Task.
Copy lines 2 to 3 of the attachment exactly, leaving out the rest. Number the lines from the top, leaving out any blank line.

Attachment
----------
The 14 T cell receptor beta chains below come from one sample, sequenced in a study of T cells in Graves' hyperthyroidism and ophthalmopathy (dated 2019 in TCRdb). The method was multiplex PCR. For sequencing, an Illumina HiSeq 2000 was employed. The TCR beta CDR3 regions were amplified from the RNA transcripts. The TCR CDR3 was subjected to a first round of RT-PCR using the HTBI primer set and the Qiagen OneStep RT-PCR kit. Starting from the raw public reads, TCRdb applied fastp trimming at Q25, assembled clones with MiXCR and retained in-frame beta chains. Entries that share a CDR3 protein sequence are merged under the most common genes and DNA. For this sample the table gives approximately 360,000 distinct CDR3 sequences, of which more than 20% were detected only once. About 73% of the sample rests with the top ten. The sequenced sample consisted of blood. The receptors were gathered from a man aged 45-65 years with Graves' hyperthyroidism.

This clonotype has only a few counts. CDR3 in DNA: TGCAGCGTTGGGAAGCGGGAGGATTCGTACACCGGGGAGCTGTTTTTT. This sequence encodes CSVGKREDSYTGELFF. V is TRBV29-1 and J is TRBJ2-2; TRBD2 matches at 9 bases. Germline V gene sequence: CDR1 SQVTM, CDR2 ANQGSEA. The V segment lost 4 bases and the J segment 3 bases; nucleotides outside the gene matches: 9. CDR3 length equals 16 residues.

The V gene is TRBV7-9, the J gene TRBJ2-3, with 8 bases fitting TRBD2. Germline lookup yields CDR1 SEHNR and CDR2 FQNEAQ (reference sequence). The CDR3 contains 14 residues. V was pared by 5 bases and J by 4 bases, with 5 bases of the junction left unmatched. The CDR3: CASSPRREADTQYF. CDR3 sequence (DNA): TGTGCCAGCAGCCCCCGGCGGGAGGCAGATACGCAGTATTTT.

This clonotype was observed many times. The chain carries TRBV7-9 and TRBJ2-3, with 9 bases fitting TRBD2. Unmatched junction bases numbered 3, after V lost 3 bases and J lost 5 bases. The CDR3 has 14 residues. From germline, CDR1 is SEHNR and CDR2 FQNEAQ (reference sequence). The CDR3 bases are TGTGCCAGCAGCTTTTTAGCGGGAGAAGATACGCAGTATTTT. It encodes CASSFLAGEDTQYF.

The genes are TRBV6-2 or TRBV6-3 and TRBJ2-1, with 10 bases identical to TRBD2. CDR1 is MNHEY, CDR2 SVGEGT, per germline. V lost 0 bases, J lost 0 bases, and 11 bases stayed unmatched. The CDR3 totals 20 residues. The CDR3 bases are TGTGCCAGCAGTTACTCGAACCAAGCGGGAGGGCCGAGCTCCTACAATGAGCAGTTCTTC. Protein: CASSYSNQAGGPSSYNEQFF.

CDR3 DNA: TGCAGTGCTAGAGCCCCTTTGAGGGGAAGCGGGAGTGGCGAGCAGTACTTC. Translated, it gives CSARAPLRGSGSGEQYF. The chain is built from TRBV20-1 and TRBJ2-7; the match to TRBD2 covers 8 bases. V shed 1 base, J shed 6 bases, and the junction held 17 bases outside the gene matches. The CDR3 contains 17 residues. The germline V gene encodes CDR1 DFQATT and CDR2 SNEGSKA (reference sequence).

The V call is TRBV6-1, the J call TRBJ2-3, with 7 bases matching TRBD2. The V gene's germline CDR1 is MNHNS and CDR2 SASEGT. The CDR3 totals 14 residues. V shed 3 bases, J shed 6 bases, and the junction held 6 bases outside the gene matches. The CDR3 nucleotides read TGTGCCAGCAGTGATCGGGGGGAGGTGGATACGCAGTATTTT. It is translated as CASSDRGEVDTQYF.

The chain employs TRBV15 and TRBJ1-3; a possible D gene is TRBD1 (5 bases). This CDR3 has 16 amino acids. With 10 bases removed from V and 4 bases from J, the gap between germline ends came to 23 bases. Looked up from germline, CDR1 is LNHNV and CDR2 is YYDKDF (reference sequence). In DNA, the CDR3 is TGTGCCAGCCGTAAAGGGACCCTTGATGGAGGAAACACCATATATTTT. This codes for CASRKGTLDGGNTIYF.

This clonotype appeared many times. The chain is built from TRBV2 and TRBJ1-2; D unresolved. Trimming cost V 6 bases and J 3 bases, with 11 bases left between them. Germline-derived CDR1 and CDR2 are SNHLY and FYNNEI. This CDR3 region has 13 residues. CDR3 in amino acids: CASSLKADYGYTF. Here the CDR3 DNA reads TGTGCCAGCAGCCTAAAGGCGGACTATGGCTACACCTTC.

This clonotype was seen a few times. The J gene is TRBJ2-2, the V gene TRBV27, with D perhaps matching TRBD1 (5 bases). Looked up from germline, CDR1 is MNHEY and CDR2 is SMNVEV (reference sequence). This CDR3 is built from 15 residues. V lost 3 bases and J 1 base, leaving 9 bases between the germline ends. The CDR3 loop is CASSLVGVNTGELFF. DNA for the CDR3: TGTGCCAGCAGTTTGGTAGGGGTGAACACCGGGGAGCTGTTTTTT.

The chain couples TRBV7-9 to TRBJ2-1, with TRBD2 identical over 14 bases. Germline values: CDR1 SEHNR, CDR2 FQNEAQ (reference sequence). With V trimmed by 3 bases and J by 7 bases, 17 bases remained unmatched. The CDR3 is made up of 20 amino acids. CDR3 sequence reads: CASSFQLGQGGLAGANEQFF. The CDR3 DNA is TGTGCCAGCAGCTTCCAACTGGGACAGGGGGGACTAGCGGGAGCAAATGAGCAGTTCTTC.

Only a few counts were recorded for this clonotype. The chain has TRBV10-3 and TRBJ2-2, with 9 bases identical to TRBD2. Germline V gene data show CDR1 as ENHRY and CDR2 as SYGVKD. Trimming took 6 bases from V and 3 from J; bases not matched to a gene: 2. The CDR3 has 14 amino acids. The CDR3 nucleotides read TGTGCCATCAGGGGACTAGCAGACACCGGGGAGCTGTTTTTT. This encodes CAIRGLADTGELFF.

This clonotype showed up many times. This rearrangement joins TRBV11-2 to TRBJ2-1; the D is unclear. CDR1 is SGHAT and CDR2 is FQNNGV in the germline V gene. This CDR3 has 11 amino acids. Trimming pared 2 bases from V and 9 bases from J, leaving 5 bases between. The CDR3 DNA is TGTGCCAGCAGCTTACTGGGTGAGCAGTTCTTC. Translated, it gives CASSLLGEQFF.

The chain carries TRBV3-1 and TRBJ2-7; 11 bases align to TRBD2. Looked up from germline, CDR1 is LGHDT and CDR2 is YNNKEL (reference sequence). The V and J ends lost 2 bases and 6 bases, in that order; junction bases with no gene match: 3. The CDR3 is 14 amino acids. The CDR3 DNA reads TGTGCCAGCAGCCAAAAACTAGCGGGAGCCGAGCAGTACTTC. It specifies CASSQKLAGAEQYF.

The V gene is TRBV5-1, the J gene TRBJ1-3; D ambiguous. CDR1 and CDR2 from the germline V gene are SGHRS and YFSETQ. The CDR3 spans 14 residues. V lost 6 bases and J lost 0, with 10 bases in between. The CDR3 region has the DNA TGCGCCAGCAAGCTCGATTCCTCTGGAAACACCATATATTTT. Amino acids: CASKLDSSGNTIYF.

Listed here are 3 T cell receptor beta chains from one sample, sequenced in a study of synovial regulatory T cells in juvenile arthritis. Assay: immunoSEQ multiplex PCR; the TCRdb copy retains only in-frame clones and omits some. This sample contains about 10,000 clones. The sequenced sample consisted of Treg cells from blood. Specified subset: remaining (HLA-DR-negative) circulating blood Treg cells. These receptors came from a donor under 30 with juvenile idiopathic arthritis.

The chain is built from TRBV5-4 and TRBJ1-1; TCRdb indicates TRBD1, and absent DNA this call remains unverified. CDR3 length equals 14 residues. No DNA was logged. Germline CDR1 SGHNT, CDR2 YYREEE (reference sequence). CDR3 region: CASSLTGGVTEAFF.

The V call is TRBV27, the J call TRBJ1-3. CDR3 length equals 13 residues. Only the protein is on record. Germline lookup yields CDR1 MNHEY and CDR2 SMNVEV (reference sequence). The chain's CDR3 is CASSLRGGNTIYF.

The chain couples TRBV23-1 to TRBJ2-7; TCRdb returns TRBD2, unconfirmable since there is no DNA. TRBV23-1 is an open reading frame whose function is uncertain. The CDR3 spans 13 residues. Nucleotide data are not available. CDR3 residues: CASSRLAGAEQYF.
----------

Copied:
This clonotype has only a few counts. CDR3 in DNA: TGCAGCGTTGGGAAGCGGGAGGATTCGTACACCGGGGAGCTGTTTTTT. This sequence encodes CSVGKREDSYTGELFF. V is TRBV29-1 and J is TRBJ2-2; TRBD2 matches at 9 bases. Germline V gene sequence: CDR1 SQVTM, CDR2 ANQGSEA. The V segment lost 4 bases and the J segment 3 bases; nucleotides outside the gene matches: 9. CDR3 length equals 16 residues.

The V gene is TRBV7-9, the J gene TRBJ2-3, with 8 bases fitting TRBD2. Germline lookup yields CDR1 SEHNR and CDR2 FQNEAQ (reference sequence). The CDR3 contains 14 residues. V was pared by 5 bases and J by 4 bases, with 5 bases of the junction left unmatched. The CDR3: CASSPRREADTQYF. CDR3 sequence (DNA): TGTGCCAGCAGCCCCCGGCGGGAGGCAGATACGCAGTATTTT.